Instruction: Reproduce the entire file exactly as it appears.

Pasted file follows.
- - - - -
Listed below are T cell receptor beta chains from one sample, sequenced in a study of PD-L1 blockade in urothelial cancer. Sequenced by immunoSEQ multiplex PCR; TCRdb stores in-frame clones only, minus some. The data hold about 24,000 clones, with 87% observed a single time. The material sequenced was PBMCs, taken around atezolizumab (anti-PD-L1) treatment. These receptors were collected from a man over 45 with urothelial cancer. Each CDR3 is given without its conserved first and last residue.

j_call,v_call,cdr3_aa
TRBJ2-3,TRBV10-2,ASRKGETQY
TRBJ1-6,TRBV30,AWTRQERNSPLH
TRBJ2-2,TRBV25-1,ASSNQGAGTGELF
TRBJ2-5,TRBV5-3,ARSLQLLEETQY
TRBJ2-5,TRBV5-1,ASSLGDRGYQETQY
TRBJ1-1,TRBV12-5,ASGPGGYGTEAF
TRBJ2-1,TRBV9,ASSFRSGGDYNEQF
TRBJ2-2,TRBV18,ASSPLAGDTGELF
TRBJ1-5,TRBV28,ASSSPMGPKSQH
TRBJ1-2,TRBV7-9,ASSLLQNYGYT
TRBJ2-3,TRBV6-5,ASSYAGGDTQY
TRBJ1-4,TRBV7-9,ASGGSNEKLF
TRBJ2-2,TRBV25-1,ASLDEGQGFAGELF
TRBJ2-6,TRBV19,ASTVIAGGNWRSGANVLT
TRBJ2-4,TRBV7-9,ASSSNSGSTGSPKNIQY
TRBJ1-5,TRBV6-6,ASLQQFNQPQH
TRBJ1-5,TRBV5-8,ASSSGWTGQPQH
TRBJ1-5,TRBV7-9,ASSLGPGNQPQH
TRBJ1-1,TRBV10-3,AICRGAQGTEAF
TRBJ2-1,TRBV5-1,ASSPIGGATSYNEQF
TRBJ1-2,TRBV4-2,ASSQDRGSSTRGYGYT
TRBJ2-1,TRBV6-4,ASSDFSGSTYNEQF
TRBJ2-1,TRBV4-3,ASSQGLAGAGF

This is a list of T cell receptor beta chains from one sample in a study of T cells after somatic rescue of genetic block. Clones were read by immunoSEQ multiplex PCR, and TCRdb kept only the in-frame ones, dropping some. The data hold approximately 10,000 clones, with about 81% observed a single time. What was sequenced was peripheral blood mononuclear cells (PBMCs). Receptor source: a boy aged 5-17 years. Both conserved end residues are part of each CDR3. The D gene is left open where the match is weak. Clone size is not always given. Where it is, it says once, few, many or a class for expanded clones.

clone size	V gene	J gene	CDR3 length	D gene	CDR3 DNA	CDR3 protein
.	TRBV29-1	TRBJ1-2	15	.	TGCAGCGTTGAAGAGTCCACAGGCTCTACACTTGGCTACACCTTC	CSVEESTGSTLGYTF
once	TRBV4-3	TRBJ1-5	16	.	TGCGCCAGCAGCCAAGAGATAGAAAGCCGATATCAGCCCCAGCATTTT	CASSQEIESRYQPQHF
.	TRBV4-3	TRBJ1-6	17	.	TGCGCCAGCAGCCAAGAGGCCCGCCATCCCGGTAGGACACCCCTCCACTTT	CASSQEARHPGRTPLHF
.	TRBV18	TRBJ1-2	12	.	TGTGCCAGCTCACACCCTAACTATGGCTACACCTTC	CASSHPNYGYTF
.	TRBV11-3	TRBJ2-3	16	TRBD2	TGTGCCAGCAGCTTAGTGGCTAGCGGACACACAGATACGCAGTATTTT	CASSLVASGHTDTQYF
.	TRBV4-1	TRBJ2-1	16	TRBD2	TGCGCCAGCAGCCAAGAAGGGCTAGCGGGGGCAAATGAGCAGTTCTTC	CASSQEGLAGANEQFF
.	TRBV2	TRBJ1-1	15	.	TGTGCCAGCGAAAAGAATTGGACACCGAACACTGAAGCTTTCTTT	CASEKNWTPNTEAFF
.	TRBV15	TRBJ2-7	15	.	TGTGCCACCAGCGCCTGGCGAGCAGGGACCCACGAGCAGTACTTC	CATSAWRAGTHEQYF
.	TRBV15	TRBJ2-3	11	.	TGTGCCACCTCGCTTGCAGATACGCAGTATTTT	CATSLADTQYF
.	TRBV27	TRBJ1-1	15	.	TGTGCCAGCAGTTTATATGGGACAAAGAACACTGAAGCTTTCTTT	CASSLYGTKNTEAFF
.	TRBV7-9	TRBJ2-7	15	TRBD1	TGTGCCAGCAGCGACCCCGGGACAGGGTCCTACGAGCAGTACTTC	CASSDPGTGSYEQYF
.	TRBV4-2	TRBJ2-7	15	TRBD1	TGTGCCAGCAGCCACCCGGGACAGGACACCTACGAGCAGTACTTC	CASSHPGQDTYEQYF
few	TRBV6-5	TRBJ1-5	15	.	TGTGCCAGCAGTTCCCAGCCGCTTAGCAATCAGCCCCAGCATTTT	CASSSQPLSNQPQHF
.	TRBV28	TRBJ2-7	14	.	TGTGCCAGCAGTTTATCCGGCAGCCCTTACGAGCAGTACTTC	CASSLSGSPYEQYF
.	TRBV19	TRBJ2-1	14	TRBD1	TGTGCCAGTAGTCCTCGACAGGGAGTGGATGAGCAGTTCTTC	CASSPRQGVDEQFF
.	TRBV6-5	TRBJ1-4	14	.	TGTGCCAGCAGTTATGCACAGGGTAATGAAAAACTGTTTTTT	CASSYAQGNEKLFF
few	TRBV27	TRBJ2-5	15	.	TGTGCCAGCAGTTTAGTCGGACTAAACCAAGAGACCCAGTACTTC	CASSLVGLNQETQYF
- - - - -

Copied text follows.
Listed below are T cell receptor beta chains from one sample, sequenced in a study of PD-L1 blockade in urothelial cancer. Sequenced by immunoSEQ multiplex PCR; TCRdb stores in-frame clones only, minus some. The data hold about 24,000 clones, with 87% observed a single time. The material sequenced was PBMCs, taken around atezolizumab (anti-PD-L1) treatment. These receptors were collected from a man over 45 with urothelial cancer. Each CDR3 is given without its conserved first and last residue.

j_call,v_call,cdr3_aa
TRBJ2-3,TRBV10-2,ASRKGETQY
TRBJ1-6,TRBV30,AWTRQERNSPLH
TRBJ2-2,TRBV25-1,ASSNQGAGTGELF
TRBJ2-5,TRBV5-3,ARSLQLLEETQY
TRBJ2-5,TRBV5-1,ASSLGDRGYQETQY
TRBJ1-1,TRBV12-5,ASGPGGYGTEAF
TRBJ2-1,TRBV9,ASSFRSGGDYNEQF
TRBJ2-2,TRBV18,ASSPLAGDTGELF
TRBJ1-5,TRBV28,ASSSPMGPKSQH
TRBJ1-2,TRBV7-9,ASSLLQNYGYT
TRBJ2-3,TRBV6-5,ASSYAGGDTQY
TRBJ1-4,TRBV7-9,ASGGSNEKLF
TRBJ2-2,TRBV25-1,ASLDEGQGFAGELF
TRBJ2-6,TRBV19,ASTVIAGGNWRSGANVLT
TRBJ2-4,TRBV7-9,ASSSNSGSTGSPKNIQY
TRBJ1-5,TRBV6-6,ASLQQFNQPQH
TRBJ1-5,TRBV5-8,ASSSGWTGQPQH
TRBJ1-5,TRBV7-9,ASSLGPGNQPQH
TRBJ1-1,TRBV10-3,AICRGAQGTEAF
TRBJ2-1,TRBV5-1,ASSPIGGATSYNEQF
TRBJ1-2,TRBV4-2,ASSQDRGSSTRGYGYT
TRBJ2-1,TRBV6-4,ASSDFSGSTYNEQF
TRBJ2-1,TRBV4-3,ASSQGLAGAGF

This is a list of T cell receptor beta chains from one sample in a study of T cells after somatic rescue of genetic block. Clones were read by immunoSEQ multiplex PCR, and TCRdb kept only the in-frame ones, dropping some. The data hold approximately 10,000 clones, with about 81% observed a single time. What was sequenced was peripheral blood mononuclear cells (PBMCs). Receptor source: a boy aged 5-17 years. Both conserved end residues are part of each CDR3. The D gene is left open where the match is weak. Clone size is not always given. Where it is, it says once, few, many or a class for expanded clones.

clone size	V gene	J gene	CDR3 length	D gene	CDR3 DNA	CDR3 protein
.	TRBV29-1	TRBJ1-2	15	.	TGCAGCGTTGAAGAGTCCACAGGCTCTACACTTGGCTACACCTTC	CSVEESTGSTLGYTF
once	TRBV4-3	TRBJ1-5	16	.	TGCGCCAGCAGCCAAGAGATAGAAAGCCGATATCAGCCCCAGCATTTT	CASSQEIESRYQPQHF
.	TRBV4-3	TRBJ1-6	17	.	TGCGCCAGCAGCCAAGAGGCCCGCCATCCCGGTAGGACACCCCTCCACTTT	CASSQEARHPGRTPLHF
.	TRBV18	TRBJ1-2	12	.	TGTGCCAGCTCACACCCTAACTATGGCTACACCTTC	CASSHPNYGYTF
.	TRBV11-3	TRBJ2-3	16	TRBD2	TGTGCCAGCAGCTTAGTGGCTAGCGGACACACAGATACGCAGTATTTT	CASSLVASGHTDTQYF
.	TRBV4-1	TRBJ2-1	16	TRBD2	TGCGCCAGCAGCCAAGAAGGGCTAGCGGGGGCAAATGAGCAGTTCTTC	CASSQEGLAGANEQFF
.	TRBV2	TRBJ1-1	15	.	TGTGCCAGCGAAAAGAATTGGACACCGAACACTGAAGCTTTCTTT	CASEKNWTPNTEAFF
.	TRBV15	TRBJ2-7	15	.	TGTGCCACCAGCGCCTGGCGAGCAGGGACCCACGAGCAGTACTTC	CATSAWRAGTHEQYF
.	TRBV15	TRBJ2-3	11	.	TGTGCCACCTCGCTTGCAGATACGCAGTATTTT	CATSLADTQYF
.	TRBV27	TRBJ1-1	15	.	TGTGCCAGCAGTTTATATGGGACAAAGAACACTGAAGCTTTCTTT	CASSLYGTKNTEAFF
.	TRBV7-9	TRBJ2-7	15	TRBD1	TGTGCCAGCAGCGACCCCGGGACAGGGTCCTACGAGCAGTACTTC	CASSDPGTGSYEQYF
.	TRBV4-2	TRBJ2-7	15	TRBD1	TGTGCCAGCAGCCACCCGGGACAGGACACCTACGAGCAGTACTTC	CASSHPGQDTYEQYF
few	TRBV6-5	TRBJ1-5	15	.	TGTGCCAGCAGTTCCCAGCCGCTTAGCAATCAGCCCCAGCATTTT	CASSSQPLSNQPQHF
.	TRBV28	TRBJ2-7	14	.	TGTGCCAGCAGTTTATCCGGCAGCCCTTACGAGCAGTACTTC	CASSLSGSPYEQYF
.	TRBV19	TRBJ2-1	14	TRBD1	TGTGCCAGTAGTCCTCGACAGGGAGTGGATGAGCAGTTCTTC	CASSPRQGVDEQFF
.	TRBV6-5	TRBJ1-4	14	.	TGTGCCAGCAGTTATGCACAGGGTAATGAAAAACTGTTTTTT	CASSYAQGNEKLFF
few	TRBV27	TRBJ2-5	15	.	TGTGCCAGCAGTTTAGTCGGACTAAACCAAGAGACCCAGTACTTC	CASSLVGLNQETQYF